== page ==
Big Data Challenges and Opportunities: Three Case Studies

Xiaohua Tony Hu
Professor, Founding Director of the Data Mining and Bioinformatics Lab
College of Computing and Informatics, Drexel University
Location: 
SERC 306
Date: 
Monday, February 5, 2018 - 11:00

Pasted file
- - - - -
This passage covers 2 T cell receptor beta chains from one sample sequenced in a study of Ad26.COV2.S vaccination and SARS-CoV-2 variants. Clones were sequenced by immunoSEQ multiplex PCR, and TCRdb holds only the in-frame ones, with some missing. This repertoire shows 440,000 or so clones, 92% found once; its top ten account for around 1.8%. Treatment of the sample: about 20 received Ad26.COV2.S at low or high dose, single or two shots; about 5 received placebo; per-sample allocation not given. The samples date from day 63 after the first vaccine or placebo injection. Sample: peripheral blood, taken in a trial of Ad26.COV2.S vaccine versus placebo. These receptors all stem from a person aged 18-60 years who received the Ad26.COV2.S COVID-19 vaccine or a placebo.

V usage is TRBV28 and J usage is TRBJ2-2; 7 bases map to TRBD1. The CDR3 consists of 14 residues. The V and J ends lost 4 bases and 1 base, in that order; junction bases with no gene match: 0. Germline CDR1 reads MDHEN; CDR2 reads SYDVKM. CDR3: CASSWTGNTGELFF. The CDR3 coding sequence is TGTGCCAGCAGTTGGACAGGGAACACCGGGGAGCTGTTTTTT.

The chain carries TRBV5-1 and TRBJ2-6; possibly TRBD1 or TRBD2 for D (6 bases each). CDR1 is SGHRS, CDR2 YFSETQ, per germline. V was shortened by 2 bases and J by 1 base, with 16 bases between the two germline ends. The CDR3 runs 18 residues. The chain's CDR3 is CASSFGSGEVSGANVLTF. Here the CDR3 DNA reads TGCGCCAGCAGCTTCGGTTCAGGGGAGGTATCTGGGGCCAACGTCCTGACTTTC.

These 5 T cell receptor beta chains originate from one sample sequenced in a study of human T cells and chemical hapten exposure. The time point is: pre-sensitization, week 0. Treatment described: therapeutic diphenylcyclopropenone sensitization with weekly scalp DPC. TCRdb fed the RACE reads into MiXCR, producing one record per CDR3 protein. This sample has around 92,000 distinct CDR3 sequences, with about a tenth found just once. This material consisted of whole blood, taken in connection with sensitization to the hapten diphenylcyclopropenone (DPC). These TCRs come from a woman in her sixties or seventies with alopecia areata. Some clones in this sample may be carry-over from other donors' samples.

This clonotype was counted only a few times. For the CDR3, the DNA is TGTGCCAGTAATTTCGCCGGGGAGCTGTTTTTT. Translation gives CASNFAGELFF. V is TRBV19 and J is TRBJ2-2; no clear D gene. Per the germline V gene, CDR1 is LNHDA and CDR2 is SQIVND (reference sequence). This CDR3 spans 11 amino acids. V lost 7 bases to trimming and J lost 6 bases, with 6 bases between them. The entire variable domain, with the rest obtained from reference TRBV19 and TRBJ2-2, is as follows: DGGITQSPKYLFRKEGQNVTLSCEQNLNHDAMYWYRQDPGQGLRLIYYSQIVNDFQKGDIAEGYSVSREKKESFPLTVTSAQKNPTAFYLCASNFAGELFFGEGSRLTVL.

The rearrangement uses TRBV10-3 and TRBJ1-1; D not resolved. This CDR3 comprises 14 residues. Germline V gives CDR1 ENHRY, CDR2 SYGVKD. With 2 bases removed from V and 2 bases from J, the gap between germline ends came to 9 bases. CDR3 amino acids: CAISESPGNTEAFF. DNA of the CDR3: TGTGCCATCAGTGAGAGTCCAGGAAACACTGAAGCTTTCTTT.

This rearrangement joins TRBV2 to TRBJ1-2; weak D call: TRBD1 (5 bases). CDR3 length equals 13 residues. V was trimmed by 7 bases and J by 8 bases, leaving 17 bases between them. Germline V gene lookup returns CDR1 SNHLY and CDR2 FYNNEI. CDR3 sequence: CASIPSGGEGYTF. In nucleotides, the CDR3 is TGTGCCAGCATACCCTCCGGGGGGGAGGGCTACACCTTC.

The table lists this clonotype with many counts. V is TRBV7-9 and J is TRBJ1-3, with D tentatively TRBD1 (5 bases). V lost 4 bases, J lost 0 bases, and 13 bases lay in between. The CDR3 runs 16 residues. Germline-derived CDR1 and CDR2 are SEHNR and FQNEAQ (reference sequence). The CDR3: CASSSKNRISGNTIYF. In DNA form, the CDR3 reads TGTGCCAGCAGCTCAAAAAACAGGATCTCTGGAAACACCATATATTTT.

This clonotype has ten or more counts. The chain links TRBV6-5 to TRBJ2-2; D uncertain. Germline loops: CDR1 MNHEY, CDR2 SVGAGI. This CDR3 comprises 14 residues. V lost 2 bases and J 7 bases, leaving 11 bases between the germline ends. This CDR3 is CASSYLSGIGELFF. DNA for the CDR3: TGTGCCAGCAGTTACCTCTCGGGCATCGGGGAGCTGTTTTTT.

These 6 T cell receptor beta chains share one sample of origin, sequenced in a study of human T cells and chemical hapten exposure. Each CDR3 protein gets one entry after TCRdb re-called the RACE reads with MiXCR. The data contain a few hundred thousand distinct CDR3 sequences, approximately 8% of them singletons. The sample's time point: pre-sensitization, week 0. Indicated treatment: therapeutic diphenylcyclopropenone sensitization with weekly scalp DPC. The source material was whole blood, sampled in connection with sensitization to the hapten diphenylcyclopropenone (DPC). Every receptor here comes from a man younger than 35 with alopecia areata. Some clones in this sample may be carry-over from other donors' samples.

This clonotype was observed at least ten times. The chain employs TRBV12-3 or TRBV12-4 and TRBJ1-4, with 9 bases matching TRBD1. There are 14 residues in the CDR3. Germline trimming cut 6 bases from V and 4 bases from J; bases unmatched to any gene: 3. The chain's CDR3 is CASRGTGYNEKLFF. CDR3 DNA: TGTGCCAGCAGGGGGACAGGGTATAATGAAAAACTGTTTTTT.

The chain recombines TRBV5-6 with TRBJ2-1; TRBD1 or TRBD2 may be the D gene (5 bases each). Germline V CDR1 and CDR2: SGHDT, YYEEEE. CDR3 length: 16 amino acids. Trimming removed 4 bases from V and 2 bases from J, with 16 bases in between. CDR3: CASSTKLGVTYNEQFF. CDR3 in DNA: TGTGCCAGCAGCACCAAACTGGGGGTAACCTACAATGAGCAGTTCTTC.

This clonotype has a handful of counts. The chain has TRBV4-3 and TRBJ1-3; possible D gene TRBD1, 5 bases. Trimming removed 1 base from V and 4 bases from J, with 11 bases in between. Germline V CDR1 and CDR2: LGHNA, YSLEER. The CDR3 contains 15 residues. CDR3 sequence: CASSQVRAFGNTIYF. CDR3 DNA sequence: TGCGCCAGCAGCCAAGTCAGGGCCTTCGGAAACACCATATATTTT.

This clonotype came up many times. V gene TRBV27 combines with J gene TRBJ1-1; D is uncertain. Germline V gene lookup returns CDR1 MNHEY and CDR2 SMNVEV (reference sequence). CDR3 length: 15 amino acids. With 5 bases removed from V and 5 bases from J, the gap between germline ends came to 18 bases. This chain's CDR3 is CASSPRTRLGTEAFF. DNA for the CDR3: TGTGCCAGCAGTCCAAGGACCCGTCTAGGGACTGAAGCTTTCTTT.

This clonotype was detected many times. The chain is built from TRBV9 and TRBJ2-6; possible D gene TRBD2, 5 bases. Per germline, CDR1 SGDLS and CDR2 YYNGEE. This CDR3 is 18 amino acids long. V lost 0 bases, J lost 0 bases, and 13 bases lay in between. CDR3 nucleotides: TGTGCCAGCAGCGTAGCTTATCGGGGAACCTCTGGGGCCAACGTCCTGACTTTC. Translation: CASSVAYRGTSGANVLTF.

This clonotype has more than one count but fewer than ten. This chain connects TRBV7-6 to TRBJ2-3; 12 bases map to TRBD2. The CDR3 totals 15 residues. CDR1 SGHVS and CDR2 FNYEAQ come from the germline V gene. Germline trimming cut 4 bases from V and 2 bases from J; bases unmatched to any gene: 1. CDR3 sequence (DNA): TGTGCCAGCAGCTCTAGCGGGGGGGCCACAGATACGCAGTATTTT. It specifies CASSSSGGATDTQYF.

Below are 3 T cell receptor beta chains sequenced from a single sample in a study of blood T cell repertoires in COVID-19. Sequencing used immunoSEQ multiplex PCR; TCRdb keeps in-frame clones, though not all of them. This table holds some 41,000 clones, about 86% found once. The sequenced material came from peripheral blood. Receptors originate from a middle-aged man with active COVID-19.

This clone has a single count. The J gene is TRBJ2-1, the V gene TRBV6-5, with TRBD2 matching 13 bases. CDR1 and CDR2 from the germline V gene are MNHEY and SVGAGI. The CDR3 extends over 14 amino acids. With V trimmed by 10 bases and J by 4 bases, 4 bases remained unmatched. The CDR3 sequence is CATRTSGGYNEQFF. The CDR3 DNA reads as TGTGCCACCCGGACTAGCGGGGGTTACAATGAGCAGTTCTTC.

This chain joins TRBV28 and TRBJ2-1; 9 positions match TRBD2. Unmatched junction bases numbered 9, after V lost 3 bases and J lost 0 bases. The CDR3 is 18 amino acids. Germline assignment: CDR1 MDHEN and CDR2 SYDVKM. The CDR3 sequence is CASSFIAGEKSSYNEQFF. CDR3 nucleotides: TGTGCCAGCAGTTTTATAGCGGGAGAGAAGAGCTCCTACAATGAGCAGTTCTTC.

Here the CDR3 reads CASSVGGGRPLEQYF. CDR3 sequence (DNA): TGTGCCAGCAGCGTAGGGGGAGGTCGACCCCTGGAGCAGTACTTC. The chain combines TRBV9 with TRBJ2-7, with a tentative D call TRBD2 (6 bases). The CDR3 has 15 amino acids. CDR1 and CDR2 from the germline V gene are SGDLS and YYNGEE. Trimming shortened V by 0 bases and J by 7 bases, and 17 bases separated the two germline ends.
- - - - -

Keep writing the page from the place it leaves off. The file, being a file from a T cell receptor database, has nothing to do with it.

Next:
In recent years, "Big Data" has become a new ubiquitous term. Big Data is transforming science, engineering, medicine, healthcare, finance, business, and ultimately our society itself. In this talk, I will discuss the big data challenges, opportunities and its applications in three case studies with extensive experimental evaluations: (1) data analysis and visualization for Microbiome Data: Microbiome datasets are often comprised of different representations or views which provide complementary information to understand microbial communities, such as metabolic pathways, taxonomic assignments, and gene families. Data integration methods based on nonnegative matrix factorization (NMF) combine multi-view data to create a comprehensive view of a given microbiome study by integrating multi-view information. We are presenting a novel variant of NMF called Laplacian regularized joint non-negative matrix factorization (LJ-NMF) for integrating functional and phylogenetic profiles from HMP, and a multiple maps t-SNE regularization method for visualization of mom-metric relationships in microbiome data. (2) Video popularity prediction by sentiment propagation via implicit network: Video popularity prediction is very important in many real applications such as recommendation systems and investment consulting. However, four constraints have limited most existing works' usability. First, most feature oriented models are inadequate in the social media environment, because many videos are published with no specific content features, such as a strong cast or a famous script. Second, many studies assume that there is a linear correlation existing between view counts from early and later days, but this is not the case in every scenario. Third, numerous works just take view counts into consideration, but discount associated sentiments. Nevertheless, it is the public opinions that directly drive a video's final success/failure. Also, many related approaches rely on a network topology, but such topologies are unavailable in many applications. We propose a Dual Sentimental Hawkes Process (DSHP) to cope with all these challenging problems. DSHP's innovations are reflected in three ways: (i) it breaks the "Linear Correlation" assumption, and implements Hawkes Process; (ii) it reveals deeper factors that affect a video's popularity, and (iii) it is topology free. (3) Question-based text summary: In this research we aim to help people who want to quickly capture the main idea of a piece of information before they read the details through text summarization. In contrast with existing works, which mainly utilize declarative sentences to summarize a text document, we aim to use a few questions as a summary. In this way, people would know what questions a given text document can address and thus they may further read it if they have similar questions in mind. We develop a two-stage approach which consists of question selection and question diversification. The question selection component aims to find a set of candidate questions that are relevant to a text document, which in turn can be treated as answers to the questions. Specifically, we explore two lines of approaches that have been developed for traditional text summarization tasks, extractive approaches and abstractive approaches to achieve the goals of relevancy and answerability, respectively. This study opens up a new direction in the intersection of information retrieval and natural language processing.